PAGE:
NEW YORK -- Every pitcher gives up runs. It's part of baseball. It happens. It just hadn't happened to Ernesto Frieri since he joined the Angels. In the ninth inning of Sunday's game against the Yankees, it finally did.
Mark Teixeira hit a two-run homer against Frieri. Those were the first two runs the reliever had given up in 26 1/3 innings.
The last time Frieri gave up a run was April 30 against the Milwaukee Brewers, when he was a member of the San Diego Padres. Since coming to the Angels, Frieri became the first reliever in team history to not allow a run before the All-Star break with a minimum of 10 innings pitched. He also became the first pitcher in the Majors to strike out more than 45 batters and not allow a run in more than 25 innings after first joining a new team.
After the game, Frieri wasn't broken up over his scoreless streak being snapped. He knows it's a part of the game and was just glad the runs he allowed didn't cost the team.
"I'm human. I knew that was going to happen. I always tell myself and say 'God, please, whenever I give up a run, don't let that run cost us the game,' and that was exactly what happened," Frieri said. "This is not just about me, it's about winning, and we won. [[Scott Downs] had my back and then [Kevin Jepsen] had [Downs'] back. This is about the team, it's not about Ernie Frieri, Albert Pujols or Jered Weaver. It's about everybody."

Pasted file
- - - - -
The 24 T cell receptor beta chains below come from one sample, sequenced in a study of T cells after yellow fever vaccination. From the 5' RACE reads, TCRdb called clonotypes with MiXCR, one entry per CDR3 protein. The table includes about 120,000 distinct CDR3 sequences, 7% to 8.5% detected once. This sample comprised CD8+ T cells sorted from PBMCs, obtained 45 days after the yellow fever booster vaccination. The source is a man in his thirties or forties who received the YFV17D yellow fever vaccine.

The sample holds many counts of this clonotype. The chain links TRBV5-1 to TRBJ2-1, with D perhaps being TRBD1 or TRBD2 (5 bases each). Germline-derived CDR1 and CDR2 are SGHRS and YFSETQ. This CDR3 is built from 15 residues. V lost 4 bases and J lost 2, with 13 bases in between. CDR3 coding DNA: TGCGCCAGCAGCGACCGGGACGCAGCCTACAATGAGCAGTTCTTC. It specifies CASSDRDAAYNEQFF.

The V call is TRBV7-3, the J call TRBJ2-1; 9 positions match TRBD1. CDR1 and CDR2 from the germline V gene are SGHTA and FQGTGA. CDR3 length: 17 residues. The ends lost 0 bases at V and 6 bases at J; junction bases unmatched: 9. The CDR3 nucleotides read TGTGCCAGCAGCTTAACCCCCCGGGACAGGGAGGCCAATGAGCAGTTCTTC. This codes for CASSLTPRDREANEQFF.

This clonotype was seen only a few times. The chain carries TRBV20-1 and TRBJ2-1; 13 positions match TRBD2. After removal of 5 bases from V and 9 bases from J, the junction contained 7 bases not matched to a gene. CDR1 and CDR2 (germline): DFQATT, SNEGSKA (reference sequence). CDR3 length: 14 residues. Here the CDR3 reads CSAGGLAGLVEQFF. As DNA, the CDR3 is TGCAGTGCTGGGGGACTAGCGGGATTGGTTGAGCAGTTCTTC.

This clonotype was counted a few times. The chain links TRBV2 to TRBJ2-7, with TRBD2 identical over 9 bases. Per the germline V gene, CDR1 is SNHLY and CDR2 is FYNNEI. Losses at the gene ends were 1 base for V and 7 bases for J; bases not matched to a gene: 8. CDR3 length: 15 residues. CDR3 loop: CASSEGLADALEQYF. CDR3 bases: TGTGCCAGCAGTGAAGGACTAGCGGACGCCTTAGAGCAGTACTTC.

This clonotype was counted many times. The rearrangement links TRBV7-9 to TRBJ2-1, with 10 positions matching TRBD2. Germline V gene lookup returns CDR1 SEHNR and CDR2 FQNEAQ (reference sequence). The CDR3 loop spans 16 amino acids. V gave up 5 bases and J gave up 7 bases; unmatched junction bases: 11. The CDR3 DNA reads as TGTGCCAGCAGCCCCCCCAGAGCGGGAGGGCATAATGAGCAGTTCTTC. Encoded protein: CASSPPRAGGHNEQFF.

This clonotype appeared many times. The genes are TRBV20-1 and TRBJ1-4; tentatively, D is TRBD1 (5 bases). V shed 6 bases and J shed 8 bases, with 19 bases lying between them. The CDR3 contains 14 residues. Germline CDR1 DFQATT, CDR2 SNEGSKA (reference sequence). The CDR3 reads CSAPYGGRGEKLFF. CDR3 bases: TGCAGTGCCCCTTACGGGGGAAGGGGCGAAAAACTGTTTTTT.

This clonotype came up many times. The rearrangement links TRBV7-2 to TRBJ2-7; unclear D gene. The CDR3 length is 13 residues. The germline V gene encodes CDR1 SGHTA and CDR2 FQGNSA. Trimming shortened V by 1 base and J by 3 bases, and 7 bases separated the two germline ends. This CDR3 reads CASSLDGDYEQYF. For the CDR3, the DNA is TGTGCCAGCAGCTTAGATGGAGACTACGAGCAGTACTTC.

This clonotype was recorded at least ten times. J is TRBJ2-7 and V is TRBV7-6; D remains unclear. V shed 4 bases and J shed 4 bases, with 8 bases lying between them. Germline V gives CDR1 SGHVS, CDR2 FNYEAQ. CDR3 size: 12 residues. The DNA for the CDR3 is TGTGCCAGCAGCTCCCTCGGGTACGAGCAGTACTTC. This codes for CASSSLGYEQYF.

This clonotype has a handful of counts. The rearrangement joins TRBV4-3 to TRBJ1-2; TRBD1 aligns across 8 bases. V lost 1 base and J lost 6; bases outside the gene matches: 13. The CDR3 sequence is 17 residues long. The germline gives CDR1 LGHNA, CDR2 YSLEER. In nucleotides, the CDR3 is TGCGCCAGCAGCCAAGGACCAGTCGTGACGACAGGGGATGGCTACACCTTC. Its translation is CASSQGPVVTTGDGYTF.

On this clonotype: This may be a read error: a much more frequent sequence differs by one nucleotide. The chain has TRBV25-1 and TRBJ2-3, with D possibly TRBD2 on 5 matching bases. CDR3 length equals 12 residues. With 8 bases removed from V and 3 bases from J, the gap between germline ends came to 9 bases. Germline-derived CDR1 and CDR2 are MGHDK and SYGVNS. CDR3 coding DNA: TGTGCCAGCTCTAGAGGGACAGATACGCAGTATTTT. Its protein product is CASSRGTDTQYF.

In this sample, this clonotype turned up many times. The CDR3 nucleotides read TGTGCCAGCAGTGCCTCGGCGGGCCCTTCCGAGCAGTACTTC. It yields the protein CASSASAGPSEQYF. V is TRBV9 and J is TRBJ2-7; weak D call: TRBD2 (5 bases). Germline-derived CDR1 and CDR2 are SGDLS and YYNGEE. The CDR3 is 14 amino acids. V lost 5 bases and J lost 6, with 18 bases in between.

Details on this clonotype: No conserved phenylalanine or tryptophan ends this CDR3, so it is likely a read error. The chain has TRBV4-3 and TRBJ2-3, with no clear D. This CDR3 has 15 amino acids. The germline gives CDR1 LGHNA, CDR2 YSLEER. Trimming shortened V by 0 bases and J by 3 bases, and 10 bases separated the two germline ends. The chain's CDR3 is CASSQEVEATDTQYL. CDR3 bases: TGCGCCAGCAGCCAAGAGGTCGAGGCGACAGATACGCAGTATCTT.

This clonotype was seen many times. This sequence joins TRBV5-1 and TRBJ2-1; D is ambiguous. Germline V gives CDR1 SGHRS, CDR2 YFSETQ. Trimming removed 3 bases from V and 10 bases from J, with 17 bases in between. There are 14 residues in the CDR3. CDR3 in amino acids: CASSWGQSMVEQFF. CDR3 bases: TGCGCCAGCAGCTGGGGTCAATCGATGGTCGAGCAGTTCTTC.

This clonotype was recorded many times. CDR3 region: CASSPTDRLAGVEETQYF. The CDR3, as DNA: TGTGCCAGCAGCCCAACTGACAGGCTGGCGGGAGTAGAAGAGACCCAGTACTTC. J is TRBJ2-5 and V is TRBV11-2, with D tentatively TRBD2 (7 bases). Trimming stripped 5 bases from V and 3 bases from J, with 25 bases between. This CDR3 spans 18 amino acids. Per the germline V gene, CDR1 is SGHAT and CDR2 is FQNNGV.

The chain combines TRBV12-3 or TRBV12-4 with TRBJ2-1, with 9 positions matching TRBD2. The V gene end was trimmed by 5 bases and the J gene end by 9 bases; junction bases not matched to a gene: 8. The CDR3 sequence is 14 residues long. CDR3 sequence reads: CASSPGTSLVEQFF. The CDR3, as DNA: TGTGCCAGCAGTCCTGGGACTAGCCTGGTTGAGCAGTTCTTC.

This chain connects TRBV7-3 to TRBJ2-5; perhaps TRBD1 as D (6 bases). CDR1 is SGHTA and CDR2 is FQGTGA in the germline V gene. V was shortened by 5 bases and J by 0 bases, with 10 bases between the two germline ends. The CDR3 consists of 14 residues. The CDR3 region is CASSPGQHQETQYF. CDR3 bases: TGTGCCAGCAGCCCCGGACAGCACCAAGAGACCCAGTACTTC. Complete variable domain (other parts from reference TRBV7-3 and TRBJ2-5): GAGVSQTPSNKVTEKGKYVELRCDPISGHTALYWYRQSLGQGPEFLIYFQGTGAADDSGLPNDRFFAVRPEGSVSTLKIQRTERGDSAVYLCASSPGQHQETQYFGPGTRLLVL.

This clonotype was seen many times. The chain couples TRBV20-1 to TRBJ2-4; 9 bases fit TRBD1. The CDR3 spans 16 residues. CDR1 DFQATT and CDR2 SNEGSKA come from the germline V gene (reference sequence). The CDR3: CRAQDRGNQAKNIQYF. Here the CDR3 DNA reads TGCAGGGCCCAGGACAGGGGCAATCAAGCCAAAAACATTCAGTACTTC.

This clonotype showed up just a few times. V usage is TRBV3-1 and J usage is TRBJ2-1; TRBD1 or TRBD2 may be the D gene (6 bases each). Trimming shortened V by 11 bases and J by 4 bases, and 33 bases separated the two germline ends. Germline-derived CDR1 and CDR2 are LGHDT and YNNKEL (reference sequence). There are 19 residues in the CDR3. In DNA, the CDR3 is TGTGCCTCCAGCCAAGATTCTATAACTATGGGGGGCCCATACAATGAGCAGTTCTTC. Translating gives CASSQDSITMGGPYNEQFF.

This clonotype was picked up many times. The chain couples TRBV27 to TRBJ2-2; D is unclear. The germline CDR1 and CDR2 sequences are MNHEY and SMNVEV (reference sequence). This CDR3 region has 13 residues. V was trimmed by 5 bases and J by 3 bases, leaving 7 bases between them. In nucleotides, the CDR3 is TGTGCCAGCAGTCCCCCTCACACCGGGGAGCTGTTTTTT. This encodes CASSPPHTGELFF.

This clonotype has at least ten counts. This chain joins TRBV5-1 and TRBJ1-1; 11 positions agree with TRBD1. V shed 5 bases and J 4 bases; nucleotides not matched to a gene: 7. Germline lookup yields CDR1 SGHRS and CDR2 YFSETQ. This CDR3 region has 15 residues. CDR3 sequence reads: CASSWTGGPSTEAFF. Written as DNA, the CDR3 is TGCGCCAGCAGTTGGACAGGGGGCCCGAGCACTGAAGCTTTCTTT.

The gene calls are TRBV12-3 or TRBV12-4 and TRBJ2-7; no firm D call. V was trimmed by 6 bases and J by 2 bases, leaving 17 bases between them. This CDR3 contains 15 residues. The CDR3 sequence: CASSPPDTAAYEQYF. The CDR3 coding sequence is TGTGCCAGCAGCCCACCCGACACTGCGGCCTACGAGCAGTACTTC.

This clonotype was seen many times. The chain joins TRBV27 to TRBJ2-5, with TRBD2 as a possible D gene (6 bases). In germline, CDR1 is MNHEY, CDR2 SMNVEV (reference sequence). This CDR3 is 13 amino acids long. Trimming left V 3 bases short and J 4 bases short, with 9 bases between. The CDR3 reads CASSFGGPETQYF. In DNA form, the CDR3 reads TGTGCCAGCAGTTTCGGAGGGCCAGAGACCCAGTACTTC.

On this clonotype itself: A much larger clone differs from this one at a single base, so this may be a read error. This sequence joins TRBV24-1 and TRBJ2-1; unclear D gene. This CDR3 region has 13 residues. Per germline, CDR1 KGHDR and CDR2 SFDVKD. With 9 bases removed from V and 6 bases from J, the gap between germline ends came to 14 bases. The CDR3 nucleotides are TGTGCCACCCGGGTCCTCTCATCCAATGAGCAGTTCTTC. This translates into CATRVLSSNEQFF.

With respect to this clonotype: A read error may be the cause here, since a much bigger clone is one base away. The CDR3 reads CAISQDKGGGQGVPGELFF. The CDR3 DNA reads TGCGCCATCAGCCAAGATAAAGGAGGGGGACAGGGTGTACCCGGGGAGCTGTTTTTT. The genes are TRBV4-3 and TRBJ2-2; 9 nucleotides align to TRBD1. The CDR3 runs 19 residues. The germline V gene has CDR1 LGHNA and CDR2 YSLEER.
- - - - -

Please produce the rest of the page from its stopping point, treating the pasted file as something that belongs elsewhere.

It had been a week since Frieri last took the mound. He faced three batters, walked two, failed to record an out, and gave up the homer to Teixeira. But he didn't make excuses for why he didn't pitch well.
"I won't give you any excuses, because I feel good, actually," Frieri said. "Velocity was there, but I couldn't find my release point. I don't know why."
Manager Mike Scioscia was optimistic that his usually reliable reliever will bounce back his next time on the mound.
"We need Ernie," Scioscia said. "He's been having a sensational year for us. He'll get right back on that horse with his next opportunity."
Este artículo no estuvo sujeto a la aprobación de Major League Baseball ni sus equipos.